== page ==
PORTSMOUTH’S council leader has backed plans for a biomass power station at Portsmouth Naval Base.
As previously reported, the navy is working with the council on the idea of making a heat and power plant to provide for the needs of the two new Queen Elizabeth-class aircraft carriers.
Today council leader Gerald Vernon-Jackson confirmed that Helius Energy - which sparked controversy with an application two years ago to build a £300m plant at Southampton Docks - was in talks with the MoD to create a similar facility in Portsmouth.
The plans for Southampton prompted protests from people living in communities nearby who felt the huge development would generate problems with traffic, noise and pollution.
Cllr Vernon-Jackson said: ‘It’s more sustainable and makes more sense for them to have control of it, it may well be cheaper and it will create more jobs.
‘The thing I support is whether there is enough power in Portsmouth.
‘When modern warships turn up in Portsmouth they tap into the electricity mains and they take a huge amount of power.’
The Ministry of Defence confirmed no decision has been taken and other power alternatives are also being looked at.
An MOD spokesman said: ‘MOD is working with Portsmouth City Council to scope the full range of options for meeting our future power requirements. No decisions have yet been taken.’
It is understood that despite its interest in Portsmouth, Helius Energy is still pursuing its plans for a plant in Southampton, where residents have protested against the impact it would have on the area.
Letters have been sent to residents in Millbrook, Southampton, by Southampton city councillor David Furnell claiming that Portsmouth City Council is ‘very keen’ to take the power plant ‘off our hands.’
Portsmouth City Council Conservative group deputy leader Donna Jones criticised the letters and said they were giving people in both cities the wrong impression.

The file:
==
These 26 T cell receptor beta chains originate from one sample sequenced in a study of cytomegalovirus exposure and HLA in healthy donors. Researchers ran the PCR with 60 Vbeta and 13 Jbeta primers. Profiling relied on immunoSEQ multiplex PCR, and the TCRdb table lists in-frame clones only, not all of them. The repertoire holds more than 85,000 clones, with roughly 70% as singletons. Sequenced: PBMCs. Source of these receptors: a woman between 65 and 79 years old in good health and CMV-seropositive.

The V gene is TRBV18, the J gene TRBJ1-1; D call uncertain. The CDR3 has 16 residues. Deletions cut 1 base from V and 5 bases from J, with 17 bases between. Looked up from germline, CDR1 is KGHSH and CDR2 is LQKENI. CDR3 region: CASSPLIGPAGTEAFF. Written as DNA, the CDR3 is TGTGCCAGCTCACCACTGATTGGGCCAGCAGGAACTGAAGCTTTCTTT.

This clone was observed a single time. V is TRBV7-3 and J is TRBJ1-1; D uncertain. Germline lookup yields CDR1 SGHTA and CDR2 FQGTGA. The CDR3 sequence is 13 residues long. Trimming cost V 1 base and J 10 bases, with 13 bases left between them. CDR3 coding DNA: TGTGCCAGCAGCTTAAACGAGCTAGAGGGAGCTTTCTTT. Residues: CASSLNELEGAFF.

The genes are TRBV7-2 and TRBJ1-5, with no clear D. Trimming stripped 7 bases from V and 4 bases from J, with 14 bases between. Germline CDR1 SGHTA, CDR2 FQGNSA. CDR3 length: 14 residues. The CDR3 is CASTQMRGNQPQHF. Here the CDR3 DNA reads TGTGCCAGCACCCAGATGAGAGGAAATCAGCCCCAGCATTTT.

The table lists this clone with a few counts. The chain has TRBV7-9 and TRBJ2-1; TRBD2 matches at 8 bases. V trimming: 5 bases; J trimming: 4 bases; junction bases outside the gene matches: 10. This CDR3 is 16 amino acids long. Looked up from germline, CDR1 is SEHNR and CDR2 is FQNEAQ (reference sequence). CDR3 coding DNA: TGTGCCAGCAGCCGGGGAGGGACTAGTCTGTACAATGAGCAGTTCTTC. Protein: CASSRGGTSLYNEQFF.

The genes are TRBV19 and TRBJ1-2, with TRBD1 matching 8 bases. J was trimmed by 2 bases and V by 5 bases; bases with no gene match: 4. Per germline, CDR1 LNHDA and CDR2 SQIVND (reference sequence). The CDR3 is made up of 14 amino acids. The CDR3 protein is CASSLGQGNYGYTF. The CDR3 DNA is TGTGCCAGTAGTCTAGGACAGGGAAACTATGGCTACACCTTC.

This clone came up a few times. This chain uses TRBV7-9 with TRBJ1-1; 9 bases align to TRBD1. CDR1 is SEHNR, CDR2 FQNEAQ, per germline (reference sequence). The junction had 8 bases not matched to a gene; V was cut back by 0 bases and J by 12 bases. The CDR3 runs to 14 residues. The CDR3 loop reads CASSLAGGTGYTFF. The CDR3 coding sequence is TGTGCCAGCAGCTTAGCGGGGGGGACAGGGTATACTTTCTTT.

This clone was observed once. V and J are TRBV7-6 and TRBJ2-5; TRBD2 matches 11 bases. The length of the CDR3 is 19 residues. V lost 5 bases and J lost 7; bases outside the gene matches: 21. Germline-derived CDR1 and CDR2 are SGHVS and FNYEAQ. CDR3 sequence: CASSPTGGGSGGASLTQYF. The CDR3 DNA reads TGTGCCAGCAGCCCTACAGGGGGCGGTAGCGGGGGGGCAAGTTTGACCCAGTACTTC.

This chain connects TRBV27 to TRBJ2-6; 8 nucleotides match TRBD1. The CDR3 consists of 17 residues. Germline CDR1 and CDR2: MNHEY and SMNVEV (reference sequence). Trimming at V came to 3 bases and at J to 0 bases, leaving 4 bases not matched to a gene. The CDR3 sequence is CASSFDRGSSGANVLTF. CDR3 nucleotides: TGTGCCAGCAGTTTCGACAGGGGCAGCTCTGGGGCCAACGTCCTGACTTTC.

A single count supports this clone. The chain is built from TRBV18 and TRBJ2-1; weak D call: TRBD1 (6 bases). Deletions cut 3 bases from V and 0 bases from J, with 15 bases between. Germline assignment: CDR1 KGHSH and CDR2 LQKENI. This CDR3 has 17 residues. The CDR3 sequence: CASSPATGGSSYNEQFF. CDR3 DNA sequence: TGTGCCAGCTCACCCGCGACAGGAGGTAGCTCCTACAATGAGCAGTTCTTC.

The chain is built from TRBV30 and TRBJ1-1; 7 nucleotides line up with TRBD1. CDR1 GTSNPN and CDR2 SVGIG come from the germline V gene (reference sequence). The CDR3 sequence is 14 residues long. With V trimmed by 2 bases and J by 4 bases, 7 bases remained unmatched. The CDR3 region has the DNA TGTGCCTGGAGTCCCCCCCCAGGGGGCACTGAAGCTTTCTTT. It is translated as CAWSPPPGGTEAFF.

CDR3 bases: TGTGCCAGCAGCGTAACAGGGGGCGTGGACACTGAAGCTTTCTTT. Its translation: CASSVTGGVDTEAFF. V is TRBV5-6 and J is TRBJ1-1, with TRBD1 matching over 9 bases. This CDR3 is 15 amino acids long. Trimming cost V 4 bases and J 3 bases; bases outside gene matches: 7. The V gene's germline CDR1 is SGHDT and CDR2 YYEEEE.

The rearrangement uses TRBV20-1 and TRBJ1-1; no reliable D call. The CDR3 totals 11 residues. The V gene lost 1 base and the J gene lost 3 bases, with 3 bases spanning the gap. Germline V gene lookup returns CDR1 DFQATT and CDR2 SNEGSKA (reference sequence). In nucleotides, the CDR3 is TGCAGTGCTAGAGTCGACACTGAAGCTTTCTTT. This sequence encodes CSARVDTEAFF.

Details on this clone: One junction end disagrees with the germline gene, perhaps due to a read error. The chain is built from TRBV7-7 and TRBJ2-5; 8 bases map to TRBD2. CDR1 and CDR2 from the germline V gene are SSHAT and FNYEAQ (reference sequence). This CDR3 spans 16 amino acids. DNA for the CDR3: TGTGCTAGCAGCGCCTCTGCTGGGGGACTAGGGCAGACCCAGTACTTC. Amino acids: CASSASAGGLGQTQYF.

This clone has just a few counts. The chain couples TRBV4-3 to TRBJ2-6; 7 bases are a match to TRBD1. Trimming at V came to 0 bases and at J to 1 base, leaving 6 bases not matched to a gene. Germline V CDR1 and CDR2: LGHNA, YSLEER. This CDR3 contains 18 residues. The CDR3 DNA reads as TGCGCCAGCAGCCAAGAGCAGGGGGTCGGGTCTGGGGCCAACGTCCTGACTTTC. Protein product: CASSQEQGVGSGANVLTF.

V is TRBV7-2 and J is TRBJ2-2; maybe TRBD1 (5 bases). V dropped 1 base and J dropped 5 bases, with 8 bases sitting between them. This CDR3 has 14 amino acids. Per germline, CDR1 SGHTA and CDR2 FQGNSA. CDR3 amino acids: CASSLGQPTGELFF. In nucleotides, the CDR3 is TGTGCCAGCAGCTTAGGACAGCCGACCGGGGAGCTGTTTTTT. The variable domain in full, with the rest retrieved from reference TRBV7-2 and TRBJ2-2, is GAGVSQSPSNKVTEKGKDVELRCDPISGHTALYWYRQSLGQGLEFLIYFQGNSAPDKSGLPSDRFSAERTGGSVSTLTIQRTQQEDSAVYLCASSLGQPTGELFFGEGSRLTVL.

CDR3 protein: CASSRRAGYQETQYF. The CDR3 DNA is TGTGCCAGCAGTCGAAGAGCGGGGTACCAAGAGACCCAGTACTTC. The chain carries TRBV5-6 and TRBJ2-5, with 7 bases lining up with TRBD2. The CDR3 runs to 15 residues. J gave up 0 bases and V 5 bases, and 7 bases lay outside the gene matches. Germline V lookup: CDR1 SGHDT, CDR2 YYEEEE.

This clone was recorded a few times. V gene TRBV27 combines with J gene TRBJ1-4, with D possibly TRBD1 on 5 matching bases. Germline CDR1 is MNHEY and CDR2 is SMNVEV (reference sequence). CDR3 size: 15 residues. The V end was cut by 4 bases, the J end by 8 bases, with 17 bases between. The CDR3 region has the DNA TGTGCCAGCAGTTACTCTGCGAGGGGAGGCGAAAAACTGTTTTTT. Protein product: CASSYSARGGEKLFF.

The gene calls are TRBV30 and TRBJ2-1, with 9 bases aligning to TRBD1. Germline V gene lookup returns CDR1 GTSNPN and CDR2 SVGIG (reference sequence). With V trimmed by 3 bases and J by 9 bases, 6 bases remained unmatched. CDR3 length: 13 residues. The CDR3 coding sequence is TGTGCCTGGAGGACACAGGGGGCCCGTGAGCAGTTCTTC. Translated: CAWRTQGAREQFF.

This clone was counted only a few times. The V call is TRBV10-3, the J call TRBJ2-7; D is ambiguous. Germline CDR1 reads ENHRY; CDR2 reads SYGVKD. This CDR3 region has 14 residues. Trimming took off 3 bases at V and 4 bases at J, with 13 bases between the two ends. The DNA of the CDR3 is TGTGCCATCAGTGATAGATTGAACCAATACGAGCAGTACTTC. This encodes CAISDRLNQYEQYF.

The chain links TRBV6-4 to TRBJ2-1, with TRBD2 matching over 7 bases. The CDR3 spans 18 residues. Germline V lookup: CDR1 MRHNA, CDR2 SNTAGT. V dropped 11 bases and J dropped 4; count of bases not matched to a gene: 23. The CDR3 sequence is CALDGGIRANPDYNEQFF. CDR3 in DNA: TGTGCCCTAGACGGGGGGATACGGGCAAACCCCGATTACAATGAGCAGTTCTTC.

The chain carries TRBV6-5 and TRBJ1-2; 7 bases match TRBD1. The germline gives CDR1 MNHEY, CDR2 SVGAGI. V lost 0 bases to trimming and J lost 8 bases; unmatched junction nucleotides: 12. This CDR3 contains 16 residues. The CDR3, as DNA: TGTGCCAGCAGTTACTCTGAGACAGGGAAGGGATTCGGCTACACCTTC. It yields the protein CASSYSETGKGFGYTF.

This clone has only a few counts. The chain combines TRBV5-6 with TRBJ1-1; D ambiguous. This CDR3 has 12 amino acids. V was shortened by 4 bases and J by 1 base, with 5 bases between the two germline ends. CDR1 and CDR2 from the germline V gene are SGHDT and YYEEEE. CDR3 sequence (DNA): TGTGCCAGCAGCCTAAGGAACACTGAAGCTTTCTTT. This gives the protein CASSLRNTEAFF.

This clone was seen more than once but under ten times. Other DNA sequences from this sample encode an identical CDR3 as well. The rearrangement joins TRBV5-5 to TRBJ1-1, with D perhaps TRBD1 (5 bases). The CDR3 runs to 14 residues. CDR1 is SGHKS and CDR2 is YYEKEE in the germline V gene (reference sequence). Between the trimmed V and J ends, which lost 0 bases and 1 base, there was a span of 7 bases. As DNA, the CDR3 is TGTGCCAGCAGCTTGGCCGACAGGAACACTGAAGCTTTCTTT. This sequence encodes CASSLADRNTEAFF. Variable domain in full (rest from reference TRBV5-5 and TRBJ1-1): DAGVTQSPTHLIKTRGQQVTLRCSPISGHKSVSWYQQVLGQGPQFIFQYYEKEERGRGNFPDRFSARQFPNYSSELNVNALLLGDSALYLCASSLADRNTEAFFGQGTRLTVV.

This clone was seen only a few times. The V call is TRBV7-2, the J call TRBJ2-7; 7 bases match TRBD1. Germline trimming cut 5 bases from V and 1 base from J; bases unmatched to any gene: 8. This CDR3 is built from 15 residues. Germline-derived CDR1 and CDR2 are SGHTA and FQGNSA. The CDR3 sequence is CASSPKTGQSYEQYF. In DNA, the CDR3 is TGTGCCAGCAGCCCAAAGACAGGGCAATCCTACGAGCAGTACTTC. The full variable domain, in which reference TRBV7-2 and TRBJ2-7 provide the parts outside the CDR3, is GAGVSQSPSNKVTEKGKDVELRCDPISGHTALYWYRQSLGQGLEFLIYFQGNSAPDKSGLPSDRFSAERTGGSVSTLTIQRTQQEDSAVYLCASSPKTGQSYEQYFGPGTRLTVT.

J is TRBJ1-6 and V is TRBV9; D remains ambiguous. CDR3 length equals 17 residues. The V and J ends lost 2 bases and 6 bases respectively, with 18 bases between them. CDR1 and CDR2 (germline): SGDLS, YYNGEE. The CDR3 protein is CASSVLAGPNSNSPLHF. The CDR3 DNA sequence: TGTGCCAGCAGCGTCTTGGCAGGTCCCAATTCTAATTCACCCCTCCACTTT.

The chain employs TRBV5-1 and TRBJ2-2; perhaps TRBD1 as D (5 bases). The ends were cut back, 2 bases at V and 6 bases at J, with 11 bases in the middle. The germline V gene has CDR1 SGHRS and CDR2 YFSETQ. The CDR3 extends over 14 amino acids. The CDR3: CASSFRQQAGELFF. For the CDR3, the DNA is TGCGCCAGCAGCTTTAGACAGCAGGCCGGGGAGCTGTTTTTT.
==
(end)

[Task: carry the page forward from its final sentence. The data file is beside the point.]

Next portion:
‘I’m firstly concerned that I found about proposals for a biomass power station in Portsmouth from Councillor Jeremy Moulton, a colleague 20 miles down the road, and on the back of a letter from a Labour councillor in Southampton,’ she said.
‘But the naval base commander is being very sensible in thinking ahead for a huge power supply in Portsmouth, should both The Queen Elizabeth Class aircraft carriers and the Type 26 frigates come here.
‘We do need to have an independent power supply for the navy because we are a city which is committed to working with the navy.
‘However, my real gripe here is why the Labour party in Southampton decided to send out these letters.
‘For Southampton residents, it’s created a false sense of hope in that the power station won’t be built there and instead go to Portsmouth. It could create scaremongering in Portsmouth and this is something which hasn’t been done through consultation.’
Biomass power is created by using natural products. The Helius Energy proposal for Southampton says that there it would use ‘sustainably-sourced wood fuel in the form of virgin wood fibre, recycled wood and energy crops together with other biomass material including by-products from processing cereals and oilseeds, all supplied in the form of loose material, chips, pellets or briquettes, that qualify as renewable fuels under the provisions of the Renewables Obligation 2009.’